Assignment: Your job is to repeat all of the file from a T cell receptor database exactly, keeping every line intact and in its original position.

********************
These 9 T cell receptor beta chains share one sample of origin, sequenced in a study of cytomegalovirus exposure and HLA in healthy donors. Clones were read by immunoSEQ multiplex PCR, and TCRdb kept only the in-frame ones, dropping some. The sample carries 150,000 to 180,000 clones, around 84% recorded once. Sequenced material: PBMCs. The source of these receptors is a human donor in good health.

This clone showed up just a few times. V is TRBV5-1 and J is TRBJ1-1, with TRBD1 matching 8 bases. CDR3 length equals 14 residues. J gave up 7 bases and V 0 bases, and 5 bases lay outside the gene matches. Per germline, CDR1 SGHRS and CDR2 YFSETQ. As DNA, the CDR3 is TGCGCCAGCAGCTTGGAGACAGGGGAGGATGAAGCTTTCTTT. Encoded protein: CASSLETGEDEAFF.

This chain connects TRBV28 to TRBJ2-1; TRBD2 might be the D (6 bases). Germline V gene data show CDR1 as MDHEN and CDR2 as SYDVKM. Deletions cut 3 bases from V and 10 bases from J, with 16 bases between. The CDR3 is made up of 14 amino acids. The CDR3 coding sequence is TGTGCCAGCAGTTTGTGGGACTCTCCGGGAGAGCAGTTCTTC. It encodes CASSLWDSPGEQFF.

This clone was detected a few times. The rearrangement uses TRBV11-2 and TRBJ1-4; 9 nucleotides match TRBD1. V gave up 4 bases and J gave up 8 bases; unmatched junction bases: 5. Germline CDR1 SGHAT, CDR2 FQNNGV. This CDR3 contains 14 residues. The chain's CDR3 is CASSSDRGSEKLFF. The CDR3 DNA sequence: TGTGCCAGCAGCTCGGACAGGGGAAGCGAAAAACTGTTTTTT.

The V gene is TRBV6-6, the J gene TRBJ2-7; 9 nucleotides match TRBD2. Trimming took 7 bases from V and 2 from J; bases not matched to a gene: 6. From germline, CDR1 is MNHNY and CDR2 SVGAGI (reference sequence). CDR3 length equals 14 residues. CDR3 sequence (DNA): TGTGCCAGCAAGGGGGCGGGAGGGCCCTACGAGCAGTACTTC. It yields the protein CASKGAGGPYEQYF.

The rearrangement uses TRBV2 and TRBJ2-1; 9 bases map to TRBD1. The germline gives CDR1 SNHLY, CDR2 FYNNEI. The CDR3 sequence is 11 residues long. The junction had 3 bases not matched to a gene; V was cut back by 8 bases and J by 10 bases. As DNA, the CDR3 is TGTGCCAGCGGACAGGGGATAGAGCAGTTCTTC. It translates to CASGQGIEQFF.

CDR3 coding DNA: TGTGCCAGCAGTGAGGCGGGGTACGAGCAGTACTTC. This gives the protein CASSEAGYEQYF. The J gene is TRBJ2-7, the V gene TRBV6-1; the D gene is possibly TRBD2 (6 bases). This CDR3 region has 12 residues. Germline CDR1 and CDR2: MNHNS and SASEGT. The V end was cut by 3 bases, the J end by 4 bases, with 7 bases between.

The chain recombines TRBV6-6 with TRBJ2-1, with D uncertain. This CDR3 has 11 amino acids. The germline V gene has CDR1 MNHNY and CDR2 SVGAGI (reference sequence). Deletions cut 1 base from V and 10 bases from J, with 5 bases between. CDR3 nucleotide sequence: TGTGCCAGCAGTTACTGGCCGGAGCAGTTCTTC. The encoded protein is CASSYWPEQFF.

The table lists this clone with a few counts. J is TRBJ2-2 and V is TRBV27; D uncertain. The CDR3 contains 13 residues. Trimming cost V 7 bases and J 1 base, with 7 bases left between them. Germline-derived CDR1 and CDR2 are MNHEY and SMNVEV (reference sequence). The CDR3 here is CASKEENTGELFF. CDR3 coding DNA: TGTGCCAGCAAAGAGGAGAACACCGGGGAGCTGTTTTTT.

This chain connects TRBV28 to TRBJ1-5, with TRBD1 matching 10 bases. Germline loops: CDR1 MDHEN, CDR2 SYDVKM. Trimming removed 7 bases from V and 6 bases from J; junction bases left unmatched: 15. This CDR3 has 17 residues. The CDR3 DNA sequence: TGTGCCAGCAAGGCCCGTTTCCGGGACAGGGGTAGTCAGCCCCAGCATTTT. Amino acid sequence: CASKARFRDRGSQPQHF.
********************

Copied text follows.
These 9 T cell receptor beta chains share one sample of origin, sequenced in a study of cytomegalovirus exposure and HLA in healthy donors. Clones were read by immunoSEQ multiplex PCR, and TCRdb kept only the in-frame ones, dropping some. The sample carries 150,000 to 180,000 clones, around 84% recorded once. Sequenced material: PBMCs. The source of these receptors is a human donor in good health.

This clone showed up just a few times. V is TRBV5-1 and J is TRBJ1-1, with TRBD1 matching 8 bases. CDR3 length equals 14 residues. J gave up 7 bases and V 0 bases, and 5 bases lay outside the gene matches. Per germline, CDR1 SGHRS and CDR2 YFSETQ. As DNA, the CDR3 is TGCGCCAGCAGCTTGGAGACAGGGGAGGATGAAGCTTTCTTT. Encoded protein: CASSLETGEDEAFF.

This chain connects TRBV28 to TRBJ2-1; TRBD2 might be the D (6 bases). Germline V gene data show CDR1 as MDHEN and CDR2 as SYDVKM. Deletions cut 3 bases from V and 10 bases from J, with 16 bases between. The CDR3 is made up of 14 amino acids. The CDR3 coding sequence is TGTGCCAGCAGTTTGTGGGACTCTCCGGGAGAGCAGTTCTTC. It encodes CASSLWDSPGEQFF.

This clone was detected a few times. The rearrangement uses TRBV11-2 and TRBJ1-4; 9 nucleotides match TRBD1. V gave up 4 bases and J gave up 8 bases; unmatched junction bases: 5. Germline CDR1 SGHAT, CDR2 FQNNGV. This CDR3 contains 14 residues. The chain's CDR3 is CASSSDRGSEKLFF. The CDR3 DNA sequence: TGTGCCAGCAGCTCGGACAGGGGAAGCGAAAAACTGTTTTTT.

The V gene is TRBV6-6, the J gene TRBJ2-7; 9 nucleotides match TRBD2. Trimming took 7 bases from V and 2 from J; bases not matched to a gene: 6. From germline, CDR1 is MNHNY and CDR2 SVGAGI (reference sequence). CDR3 length equals 14 residues. CDR3 sequence (DNA): TGTGCCAGCAAGGGGGCGGGAGGGCCCTACGAGCAGTACTTC. It yields the protein CASKGAGGPYEQYF.

The rearrangement uses TRBV2 and TRBJ2-1; 9 bases map to TRBD1. The germline gives CDR1 SNHLY, CDR2 FYNNEI. The CDR3 sequence is 11 residues long. The junction had 3 bases not matched to a gene; V was cut back by 8 bases and J by 10 bases. As DNA, the CDR3 is TGTGCCAGCGGACAGGGGATAGAGCAGTTCTTC. It translates to CASGQGIEQFF.

CDR3 coding DNA: TGTGCCAGCAGTGAGGCGGGGTACGAGCAGTACTTC. This gives the protein CASSEAGYEQYF. The J gene is TRBJ2-7, the V gene TRBV6-1; the D gene is possibly TRBD2 (6 bases). This CDR3 region has 12 residues. Germline CDR1 and CDR2: MNHNS and SASEGT. The V end was cut by 3 bases, the J end by 4 bases, with 7 bases between.

The chain recombines TRBV6-6 with TRBJ2-1, with D uncertain. This CDR3 has 11 amino acids. The germline V gene has CDR1 MNHNY and CDR2 SVGAGI (reference sequence). Deletions cut 1 base from V and 10 bases from J, with 5 bases between. CDR3 nucleotide sequence: TGTGCCAGCAGTTACTGGCCGGAGCAGTTCTTC. The encoded protein is CASSYWPEQFF.

The table lists this clone with a few counts. J is TRBJ2-2 and V is TRBV27; D uncertain. The CDR3 contains 13 residues. Trimming cost V 7 bases and J 1 base, with 7 bases left between them. Germline-derived CDR1 and CDR2 are MNHEY and SMNVEV (reference sequence). The CDR3 here is CASKEENTGELFF. CDR3 coding DNA: TGTGCCAGCAAAGAGGAGAACACCGGGGAGCTGTTTTTT.

This chain connects TRBV28 to TRBJ1-5, with TRBD1 matching 10 bases. Germline loops: CDR1 MDHEN, CDR2 SYDVKM. Trimming removed 7 bases from V and 6 bases from J; junction bases left unmatched: 15. This CDR3 has 17 residues. The CDR3 DNA sequence: TGTGCCAGCAAGGCCCGTTTCCGGGACAGGGGTAGTCAGCCCCAGCATTTT. Amino acid sequence: CASKARFRDRGSQPQHF.